Loved the film – it made a complicated process even more obscure! – sadly these days the whole thing would be done by computer animation overlaid with the dreaded PowerPoint dot points. Perhaps that is another reason for obesity these days – no one is persuading hordes of students to cavort around, supposedly in the interests of science, and incidentally get quite a workout in the process.
    Hmm, I wonder how many kids still read Lewis Carroll (O frabjous day!)
    I wonder how many would even recognize the Lewis Carroll parody in the narration if they were to even see this film today.

  2. This is amazing! I watched this video in my high school biochemistry class in my senior year – my teacher showed it to us because he was in it! I had no idea anyone else had ever seen this. 🙂 He would never straight out tell us which one he was, but common rumor (that he never denied) was that he was the guy with the fire extinguisher who yells “TRNA!” Thanks for the fun nostalgia. 🙂
    Glad you enjoyed it.

  3. Interesting film. This got me thinking about my weight loss efforts. I lost considerable weight on a low fat/low calorie diet (pure torture) and later switched to a low carb diet to lose the rest. I believe I lost lean body mass as well. Will I gain back the lean body mass while still losing weight if I eat 70g protein per day?
    Hi Freddy–
    If I were you I would increase my protein intake, especially of meat.  Building lean body mass requires the branch chain amino acid leucine in doses of from 8-12 grams daily.  Meat (and egg protein too, for that matter) contains about  8% leucine, so 100 grams of meat protein will give you the 8 grams of leucine that you need.  70 grams provides just a little over 5 grams of leucine, not quite enough.  Whey protein isolate has a much higher percentage of leucine than meat even, so a shake made with that will help. (I’ll try to get up a blog about this whole idea sometime soon that will explain more better the function of leucine.)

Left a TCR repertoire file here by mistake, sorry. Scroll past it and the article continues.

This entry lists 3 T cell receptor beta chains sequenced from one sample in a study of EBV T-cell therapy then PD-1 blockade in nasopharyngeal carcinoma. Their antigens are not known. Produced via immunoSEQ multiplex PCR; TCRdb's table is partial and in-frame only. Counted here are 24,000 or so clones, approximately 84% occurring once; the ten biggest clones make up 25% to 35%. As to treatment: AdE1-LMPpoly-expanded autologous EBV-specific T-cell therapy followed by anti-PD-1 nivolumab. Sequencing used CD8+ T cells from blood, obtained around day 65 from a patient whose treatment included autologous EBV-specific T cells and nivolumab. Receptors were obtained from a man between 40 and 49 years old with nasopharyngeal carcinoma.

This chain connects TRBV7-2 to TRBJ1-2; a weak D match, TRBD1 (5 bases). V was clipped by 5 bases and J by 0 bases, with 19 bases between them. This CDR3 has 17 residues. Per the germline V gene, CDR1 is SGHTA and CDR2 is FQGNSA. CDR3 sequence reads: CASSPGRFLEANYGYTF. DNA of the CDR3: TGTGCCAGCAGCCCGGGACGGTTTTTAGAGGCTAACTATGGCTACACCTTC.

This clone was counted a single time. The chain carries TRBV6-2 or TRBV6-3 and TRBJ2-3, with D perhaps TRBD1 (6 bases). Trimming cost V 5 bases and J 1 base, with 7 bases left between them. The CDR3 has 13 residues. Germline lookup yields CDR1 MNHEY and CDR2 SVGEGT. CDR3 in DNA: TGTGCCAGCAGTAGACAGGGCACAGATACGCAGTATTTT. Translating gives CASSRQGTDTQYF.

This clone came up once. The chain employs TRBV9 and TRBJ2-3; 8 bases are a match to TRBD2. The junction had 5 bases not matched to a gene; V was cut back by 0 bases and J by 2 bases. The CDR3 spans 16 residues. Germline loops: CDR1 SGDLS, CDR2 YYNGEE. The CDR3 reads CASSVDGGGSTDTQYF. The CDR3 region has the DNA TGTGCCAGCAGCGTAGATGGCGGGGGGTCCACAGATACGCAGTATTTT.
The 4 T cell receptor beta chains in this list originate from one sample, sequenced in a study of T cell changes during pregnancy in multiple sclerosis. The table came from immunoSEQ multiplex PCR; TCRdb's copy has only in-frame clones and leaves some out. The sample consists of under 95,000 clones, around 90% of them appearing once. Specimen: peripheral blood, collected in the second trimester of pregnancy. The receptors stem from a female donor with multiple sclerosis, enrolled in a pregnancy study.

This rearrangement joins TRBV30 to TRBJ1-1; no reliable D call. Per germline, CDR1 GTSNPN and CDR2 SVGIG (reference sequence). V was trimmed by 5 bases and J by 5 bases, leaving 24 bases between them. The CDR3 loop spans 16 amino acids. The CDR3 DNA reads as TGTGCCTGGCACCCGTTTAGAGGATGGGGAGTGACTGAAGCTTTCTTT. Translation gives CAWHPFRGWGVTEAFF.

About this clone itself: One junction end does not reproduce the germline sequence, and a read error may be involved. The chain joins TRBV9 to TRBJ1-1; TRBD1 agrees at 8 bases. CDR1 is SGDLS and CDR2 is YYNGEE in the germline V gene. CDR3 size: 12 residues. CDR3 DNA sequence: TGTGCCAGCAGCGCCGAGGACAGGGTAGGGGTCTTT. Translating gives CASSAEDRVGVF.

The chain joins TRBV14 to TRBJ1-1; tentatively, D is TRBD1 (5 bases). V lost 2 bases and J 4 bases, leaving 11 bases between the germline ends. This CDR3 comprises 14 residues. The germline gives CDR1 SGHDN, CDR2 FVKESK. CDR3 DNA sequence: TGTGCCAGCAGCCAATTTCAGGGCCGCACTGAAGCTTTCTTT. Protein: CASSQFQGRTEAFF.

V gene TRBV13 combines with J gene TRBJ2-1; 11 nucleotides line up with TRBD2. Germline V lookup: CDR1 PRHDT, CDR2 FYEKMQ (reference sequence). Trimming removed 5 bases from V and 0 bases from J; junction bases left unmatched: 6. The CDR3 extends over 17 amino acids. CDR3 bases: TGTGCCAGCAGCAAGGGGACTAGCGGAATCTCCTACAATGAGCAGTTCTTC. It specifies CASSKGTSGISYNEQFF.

4. Those were the days, my friend
    We thought they’d never end
    We’d sing and laugh forever and a day.
    We’d live the life we’d choose
    We’d fight and never lose
    For we were young and sure to have our way.
    Ah, weren’t they though. Reminds me of a gravestone I once saw of a woman who had died at an advanced age. Underneath the name and dates of birth and death were these words:
    You are now as I once was
    I am now as you will be.

  5. Very entertaining! Nothing like watching a bunch of hippies act out biochemical processes. Thanks for the video Dr. Eades.
    Hippies?  Go back and take a look at Initiator Factor Two.  I knew hippies; hippies were friends of mine. She is no hippie. 

  6. The professor giving the narrative at the beginning of the film is Paul Berg, Ph.D., an American biochemist. In 1980 he shared half of the Nobel Prize for Chemistry with the team of Walter Gilbert and Frederick Sanger for their contributions to basic research in nucleic acids. In 1983 Ronald Reagan awarded Professor Berg the National Medal of Science.
    Hi Sharon–
    Thanks for the info.  I remembered that he was a Nobel laureate as soon as I read your comment, but I couldn’t have come up with his name.


  7. It’s a sound that’s part of our collective childhood. Probably no kid in America could identify it today.